As all types of guests approached the hostess desk, I was relieved to observe that everyone was subjected to the same ‘once-over’ inspection – looking perhaps for rips or flaws in the garments or vetting the store names on shopping bags in case there was sufficient evidence to reject someone. Only the brashest tourists desperate for the perfect Eiffel Tower photo ignored the signs, walked past hostesses and guests and sidled right up to the balcony’s edge camera in hand. And each time H2 directed her eyes immediately to H1 and not too subtly gestured – at which point H1 would walk over and tell the tourist in her sweetest voice, “Vous ne pouvez pas, Madame (always a Madame), désolé, c’est interdit dans le restaurant” – but of course every tourist simply ignored this junior H1, perhaps smelling her weakness. And with each unsuccessful interaction H1 then looked to H2 with some fear as if she wasn’t sure if she her next instruction would be to physically remove these interlopers single-handedly. Darwinian evolution is alive and well!
It all got a lot more interesting and nuanced when H3 arrived – the dynamics of the practice changed again. Taller, thinner and more angular than either H1 or H2, H3 exuded a supreme confidence and an overt control and territoriality. Rather than acknowledging her fellow-practitioners with the traditional two-cheek kiss, H3 stuck out her hand and gave her name to – first H2 and then H1 – and immediately took the pen to the table map, positioned herself in between the other women and started to address and then seat the next guests in line such that H1 moved even further off to the side, while H2 held her ground, also holding onto the mobile phone which continued to ring. It seems likely that this was an established routine already – where the senior greeter was unencumbered by the telephone and was free to check with the waiters on timing and tables, on responding to the personal requests for shade or sun or for this table and not that one. This hierarchy with three levels was clearly visible, with H1 as the junior observing and being instructed by both H2 and H3, simultaneously and occasionally with conflicting messages – “Juste ici, pas là-bas.”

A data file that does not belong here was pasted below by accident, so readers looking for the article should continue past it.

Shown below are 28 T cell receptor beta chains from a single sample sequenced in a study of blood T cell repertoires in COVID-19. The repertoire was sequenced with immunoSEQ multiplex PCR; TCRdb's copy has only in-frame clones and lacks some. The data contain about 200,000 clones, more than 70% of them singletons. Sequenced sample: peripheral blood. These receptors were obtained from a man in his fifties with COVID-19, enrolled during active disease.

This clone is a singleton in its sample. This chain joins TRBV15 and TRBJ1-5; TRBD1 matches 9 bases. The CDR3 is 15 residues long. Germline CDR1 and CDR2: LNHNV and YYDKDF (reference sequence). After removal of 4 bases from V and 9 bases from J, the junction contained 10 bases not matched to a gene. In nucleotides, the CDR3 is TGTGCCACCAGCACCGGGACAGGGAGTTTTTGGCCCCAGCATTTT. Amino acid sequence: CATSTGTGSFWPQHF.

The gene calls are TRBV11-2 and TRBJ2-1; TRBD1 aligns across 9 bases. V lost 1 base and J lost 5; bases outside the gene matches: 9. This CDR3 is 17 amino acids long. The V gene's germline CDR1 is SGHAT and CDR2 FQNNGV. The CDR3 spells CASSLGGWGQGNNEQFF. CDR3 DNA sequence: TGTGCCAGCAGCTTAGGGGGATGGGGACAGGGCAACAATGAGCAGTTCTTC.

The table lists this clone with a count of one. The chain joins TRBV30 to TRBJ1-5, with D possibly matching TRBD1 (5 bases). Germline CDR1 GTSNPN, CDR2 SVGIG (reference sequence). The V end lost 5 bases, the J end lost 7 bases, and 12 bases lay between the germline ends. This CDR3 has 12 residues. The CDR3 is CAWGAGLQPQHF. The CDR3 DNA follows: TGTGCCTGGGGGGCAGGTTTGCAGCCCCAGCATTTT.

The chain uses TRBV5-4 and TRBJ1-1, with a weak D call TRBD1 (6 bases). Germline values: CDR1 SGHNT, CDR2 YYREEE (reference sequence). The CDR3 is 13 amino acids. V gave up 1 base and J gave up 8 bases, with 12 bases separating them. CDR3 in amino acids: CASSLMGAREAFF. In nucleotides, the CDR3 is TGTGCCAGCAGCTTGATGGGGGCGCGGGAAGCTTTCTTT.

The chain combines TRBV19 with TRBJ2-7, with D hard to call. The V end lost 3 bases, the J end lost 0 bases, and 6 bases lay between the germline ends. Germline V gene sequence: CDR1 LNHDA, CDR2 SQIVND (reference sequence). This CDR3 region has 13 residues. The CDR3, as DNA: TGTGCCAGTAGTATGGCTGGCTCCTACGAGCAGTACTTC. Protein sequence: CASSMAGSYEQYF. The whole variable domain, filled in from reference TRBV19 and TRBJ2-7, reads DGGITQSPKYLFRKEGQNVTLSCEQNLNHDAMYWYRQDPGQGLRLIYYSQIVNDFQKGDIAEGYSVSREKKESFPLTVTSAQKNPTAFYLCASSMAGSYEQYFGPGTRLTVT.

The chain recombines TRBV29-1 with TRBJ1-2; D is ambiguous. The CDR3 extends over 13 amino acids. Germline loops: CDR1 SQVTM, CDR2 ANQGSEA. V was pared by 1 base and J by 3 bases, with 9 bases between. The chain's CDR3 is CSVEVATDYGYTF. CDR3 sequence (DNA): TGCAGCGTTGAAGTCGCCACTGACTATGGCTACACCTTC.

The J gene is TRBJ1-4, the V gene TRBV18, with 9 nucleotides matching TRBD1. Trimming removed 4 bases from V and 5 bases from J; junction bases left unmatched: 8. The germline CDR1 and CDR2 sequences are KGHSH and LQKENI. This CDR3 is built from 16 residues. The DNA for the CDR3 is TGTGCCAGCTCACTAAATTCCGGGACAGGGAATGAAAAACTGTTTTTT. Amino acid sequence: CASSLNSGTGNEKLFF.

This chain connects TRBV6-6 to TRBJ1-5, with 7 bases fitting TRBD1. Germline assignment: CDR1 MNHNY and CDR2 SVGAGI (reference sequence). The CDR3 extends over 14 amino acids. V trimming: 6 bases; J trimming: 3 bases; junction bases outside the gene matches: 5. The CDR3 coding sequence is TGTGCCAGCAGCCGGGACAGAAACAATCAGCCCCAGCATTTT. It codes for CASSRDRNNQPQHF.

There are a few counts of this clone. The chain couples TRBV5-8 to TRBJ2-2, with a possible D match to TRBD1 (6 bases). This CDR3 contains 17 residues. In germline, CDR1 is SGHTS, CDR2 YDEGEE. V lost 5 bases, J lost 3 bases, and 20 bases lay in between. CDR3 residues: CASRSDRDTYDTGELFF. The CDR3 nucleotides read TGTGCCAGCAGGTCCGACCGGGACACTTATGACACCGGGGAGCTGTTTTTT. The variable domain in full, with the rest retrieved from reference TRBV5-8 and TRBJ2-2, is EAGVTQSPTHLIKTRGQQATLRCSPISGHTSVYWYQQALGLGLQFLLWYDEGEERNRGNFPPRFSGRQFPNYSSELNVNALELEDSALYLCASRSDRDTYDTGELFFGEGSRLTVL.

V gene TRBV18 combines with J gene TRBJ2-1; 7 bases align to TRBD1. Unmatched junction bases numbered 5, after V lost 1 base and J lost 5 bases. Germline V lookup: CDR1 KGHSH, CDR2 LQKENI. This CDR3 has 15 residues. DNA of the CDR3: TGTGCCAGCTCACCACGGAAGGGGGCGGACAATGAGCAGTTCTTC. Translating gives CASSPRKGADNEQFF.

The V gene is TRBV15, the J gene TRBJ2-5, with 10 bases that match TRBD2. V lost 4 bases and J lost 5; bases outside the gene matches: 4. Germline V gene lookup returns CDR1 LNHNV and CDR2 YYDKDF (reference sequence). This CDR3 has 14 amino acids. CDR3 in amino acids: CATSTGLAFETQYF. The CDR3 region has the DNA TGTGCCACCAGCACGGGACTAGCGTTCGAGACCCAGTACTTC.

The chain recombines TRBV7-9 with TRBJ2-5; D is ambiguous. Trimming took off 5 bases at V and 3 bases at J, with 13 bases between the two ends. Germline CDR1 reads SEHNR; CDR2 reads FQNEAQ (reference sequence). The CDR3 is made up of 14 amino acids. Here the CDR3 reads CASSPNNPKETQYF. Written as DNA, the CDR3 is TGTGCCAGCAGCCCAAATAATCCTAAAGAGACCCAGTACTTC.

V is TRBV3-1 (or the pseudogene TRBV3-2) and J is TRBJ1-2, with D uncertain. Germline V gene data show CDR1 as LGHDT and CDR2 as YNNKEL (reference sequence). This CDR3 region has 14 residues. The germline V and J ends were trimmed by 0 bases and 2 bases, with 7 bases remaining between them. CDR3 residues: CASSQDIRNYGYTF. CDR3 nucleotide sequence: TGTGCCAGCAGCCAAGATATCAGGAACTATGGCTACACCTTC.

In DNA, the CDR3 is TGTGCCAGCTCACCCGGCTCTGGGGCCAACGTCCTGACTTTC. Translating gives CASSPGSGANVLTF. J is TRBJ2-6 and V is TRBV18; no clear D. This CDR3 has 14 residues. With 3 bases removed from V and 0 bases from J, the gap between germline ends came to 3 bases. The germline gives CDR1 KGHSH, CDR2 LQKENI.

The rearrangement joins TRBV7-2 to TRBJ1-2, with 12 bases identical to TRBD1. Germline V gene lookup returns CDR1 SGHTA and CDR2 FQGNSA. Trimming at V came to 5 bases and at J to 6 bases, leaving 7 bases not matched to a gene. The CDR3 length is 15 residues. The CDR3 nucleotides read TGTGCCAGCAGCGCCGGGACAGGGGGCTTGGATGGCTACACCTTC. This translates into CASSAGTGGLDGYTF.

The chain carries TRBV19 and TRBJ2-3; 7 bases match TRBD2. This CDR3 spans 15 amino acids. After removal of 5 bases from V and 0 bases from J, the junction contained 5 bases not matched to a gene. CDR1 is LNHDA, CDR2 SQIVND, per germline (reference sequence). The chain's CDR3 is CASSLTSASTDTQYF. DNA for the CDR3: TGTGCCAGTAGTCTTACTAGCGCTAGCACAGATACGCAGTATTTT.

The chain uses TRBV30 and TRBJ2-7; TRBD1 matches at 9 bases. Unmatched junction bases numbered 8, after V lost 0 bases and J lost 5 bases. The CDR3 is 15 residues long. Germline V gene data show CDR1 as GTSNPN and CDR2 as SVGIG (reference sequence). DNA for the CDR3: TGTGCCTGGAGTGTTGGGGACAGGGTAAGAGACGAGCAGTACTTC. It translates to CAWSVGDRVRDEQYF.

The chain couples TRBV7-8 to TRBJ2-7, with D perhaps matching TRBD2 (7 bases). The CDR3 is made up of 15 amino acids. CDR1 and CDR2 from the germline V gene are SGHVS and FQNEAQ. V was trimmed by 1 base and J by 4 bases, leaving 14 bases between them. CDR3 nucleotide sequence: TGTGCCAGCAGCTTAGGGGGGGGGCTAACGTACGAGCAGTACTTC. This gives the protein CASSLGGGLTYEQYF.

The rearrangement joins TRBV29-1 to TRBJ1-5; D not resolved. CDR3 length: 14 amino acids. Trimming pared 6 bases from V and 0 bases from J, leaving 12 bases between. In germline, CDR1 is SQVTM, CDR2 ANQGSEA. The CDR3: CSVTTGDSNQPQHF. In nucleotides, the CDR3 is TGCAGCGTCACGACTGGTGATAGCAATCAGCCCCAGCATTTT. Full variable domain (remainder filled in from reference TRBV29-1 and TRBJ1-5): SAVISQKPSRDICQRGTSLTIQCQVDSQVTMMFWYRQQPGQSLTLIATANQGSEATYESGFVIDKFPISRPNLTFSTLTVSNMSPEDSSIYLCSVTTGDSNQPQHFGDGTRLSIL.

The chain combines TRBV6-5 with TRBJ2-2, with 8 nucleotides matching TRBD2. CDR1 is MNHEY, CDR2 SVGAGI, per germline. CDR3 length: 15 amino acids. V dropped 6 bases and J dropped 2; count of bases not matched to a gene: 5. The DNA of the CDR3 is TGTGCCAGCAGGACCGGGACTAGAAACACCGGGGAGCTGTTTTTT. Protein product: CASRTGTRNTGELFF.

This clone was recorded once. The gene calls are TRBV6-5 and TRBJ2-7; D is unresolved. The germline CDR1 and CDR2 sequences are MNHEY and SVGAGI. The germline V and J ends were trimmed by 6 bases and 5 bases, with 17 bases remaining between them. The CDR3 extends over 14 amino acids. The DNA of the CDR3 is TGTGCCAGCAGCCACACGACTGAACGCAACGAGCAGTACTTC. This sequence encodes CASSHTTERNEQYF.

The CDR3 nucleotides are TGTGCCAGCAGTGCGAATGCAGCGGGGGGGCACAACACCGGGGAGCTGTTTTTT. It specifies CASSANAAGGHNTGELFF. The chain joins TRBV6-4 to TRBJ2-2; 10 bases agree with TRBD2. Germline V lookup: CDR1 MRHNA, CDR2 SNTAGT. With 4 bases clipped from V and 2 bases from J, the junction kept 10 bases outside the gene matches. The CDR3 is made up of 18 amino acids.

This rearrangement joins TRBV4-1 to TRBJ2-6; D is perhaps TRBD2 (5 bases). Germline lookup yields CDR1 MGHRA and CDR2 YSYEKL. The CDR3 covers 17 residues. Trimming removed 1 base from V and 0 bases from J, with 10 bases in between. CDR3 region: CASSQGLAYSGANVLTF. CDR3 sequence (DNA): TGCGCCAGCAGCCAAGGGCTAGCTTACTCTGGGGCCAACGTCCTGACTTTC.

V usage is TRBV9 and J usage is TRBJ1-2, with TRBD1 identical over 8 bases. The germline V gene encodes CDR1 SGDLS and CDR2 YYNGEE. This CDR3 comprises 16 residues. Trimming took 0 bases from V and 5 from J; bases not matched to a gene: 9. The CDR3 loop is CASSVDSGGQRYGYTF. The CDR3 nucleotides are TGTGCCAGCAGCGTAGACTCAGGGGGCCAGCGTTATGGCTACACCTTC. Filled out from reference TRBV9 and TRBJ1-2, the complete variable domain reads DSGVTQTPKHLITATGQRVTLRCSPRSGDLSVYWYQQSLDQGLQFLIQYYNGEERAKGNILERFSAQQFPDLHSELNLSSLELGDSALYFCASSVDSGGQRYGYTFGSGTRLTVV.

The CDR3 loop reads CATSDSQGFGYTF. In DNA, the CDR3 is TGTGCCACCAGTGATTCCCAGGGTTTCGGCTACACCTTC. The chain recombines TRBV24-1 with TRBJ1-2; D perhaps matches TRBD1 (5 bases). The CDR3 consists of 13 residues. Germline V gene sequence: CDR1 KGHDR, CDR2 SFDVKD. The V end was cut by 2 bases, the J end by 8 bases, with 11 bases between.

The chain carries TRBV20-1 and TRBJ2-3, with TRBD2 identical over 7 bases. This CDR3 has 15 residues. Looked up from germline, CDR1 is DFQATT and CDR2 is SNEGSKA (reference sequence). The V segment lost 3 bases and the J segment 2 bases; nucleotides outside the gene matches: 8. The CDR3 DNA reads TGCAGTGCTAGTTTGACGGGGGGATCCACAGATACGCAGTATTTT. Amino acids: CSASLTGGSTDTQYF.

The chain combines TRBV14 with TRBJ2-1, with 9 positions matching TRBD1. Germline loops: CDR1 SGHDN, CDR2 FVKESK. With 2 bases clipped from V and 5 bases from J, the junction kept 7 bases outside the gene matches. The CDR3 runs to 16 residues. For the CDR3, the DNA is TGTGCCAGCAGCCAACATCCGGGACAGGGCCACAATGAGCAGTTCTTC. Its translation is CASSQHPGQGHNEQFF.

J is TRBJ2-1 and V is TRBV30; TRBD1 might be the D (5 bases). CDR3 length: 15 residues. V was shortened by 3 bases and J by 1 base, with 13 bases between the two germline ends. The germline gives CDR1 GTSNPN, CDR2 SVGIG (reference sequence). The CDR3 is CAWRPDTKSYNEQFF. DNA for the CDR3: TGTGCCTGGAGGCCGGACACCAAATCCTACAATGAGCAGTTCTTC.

That high-brow restaurants are good examples of practice and of varying degrees of I-mode and we-mode commitment is perhaps obvious – but for me, the surprise was to see the ‘greeting’ piece of this practice so clearly in action. Practices are performances and in this way they can be entertainment of a sort while also serving the goal of instruction – in this case on French cuisine ways of organizing, learning and knowing 😉 As I exited the stage of chez Georges finally, I felt myself relax – happy that I would never be required to perform such exaggerated (or highly skilled) reading, sensing and enacting of some of the finest Parisian rooftop dramas. I’m a highly skilled museum visitor however!